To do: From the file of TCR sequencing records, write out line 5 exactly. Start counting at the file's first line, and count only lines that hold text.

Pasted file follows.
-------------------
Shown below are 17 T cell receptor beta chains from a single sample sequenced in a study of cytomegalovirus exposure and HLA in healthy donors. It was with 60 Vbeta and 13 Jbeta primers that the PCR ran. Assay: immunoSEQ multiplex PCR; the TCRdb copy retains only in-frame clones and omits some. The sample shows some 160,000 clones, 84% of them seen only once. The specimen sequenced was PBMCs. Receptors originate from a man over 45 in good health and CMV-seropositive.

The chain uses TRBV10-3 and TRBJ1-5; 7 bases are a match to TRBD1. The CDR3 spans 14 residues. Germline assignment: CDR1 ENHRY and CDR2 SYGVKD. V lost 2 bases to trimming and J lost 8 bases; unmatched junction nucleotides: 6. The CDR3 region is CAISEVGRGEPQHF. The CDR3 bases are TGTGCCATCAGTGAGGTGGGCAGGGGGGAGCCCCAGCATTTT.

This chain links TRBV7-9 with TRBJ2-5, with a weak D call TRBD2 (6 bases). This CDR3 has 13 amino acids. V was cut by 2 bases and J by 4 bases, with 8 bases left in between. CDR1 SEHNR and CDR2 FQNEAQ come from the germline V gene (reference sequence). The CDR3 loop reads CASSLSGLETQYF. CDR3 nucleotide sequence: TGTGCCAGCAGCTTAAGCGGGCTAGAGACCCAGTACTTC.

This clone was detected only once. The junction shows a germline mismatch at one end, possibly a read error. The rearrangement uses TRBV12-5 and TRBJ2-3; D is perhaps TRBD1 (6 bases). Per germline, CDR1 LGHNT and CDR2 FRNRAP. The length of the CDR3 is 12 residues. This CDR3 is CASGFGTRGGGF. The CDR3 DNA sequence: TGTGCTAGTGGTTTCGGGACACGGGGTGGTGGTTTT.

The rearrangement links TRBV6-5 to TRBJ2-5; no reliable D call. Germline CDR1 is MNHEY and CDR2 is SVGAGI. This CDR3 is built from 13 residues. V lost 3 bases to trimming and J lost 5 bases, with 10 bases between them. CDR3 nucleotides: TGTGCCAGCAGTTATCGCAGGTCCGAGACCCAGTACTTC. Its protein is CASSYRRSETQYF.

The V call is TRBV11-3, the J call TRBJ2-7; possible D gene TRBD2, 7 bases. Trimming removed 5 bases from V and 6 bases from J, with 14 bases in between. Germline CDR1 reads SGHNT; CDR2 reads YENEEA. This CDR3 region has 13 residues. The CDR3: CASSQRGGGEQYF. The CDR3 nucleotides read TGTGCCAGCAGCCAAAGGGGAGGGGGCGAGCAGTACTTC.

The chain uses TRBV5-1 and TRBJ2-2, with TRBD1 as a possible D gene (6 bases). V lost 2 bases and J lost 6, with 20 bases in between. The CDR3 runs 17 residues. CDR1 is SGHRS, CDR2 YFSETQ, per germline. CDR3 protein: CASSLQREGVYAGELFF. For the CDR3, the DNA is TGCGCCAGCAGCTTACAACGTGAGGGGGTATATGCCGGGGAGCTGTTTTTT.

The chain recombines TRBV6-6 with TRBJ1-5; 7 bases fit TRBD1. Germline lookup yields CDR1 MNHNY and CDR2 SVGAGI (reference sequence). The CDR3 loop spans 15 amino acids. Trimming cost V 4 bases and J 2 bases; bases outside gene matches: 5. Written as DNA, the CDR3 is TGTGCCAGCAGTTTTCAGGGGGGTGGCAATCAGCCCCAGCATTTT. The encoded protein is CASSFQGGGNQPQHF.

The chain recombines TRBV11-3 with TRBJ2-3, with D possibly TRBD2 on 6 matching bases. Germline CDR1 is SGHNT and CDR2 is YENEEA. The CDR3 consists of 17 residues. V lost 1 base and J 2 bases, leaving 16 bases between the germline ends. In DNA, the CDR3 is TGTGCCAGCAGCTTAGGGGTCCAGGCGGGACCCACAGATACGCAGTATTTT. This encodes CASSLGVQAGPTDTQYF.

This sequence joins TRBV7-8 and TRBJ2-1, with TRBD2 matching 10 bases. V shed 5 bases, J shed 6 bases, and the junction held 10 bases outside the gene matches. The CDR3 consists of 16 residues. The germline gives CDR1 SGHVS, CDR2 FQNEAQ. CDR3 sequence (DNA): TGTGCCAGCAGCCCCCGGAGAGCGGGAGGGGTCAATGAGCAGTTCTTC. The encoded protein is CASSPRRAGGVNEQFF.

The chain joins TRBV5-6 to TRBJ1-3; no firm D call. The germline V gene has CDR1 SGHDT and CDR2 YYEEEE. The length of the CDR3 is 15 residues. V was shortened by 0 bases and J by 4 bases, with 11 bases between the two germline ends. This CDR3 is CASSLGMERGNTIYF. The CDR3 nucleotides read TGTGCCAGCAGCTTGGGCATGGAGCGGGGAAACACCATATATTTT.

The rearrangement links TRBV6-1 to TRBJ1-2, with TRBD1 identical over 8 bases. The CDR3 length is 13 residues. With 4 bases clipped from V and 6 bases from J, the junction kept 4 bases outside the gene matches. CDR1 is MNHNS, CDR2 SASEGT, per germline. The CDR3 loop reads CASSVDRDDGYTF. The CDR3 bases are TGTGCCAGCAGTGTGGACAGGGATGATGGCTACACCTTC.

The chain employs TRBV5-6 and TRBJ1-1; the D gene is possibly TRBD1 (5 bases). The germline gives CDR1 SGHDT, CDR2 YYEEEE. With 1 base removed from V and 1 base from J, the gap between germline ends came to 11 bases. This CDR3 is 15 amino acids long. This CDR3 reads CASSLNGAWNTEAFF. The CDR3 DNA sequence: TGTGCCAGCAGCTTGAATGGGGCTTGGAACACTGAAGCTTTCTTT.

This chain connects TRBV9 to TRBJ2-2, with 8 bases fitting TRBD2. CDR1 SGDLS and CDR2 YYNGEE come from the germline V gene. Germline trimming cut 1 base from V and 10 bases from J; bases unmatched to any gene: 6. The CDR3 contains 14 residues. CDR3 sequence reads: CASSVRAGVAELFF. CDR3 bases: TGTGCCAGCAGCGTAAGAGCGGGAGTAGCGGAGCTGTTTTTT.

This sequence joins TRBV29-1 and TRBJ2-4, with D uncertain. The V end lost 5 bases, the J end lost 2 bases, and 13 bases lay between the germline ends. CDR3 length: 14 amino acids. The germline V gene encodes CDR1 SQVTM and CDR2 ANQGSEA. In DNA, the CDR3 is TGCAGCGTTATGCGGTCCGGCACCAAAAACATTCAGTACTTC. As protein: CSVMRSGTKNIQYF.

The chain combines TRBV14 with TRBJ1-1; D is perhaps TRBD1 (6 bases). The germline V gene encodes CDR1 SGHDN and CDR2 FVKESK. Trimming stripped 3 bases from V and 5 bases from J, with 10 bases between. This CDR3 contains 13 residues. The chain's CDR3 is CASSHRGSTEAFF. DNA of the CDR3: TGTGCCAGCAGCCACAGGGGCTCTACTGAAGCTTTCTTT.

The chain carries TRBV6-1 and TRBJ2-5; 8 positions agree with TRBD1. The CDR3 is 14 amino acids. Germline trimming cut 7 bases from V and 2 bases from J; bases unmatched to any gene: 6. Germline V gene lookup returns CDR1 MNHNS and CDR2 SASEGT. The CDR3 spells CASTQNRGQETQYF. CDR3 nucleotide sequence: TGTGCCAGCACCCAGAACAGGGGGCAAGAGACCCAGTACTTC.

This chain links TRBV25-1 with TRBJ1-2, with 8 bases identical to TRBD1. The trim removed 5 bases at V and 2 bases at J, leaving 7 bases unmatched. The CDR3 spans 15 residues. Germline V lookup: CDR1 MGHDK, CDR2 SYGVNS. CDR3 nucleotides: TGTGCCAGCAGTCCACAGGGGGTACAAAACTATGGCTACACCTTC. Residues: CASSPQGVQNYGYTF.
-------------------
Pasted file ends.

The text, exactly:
The rearrangement links TRBV6-5 to TRBJ2-5; no reliable D call. Germline CDR1 is MNHEY and CDR2 is SVGAGI. This CDR3 is built from 13 residues. V lost 3 bases to trimming and J lost 5 bases, with 10 bases between them. CDR3 nucleotides: TGTGCCAGCAGTTATCGCAGGTCCGAGACCCAGTACTTC. Its protein is CASSYRRSETQYF.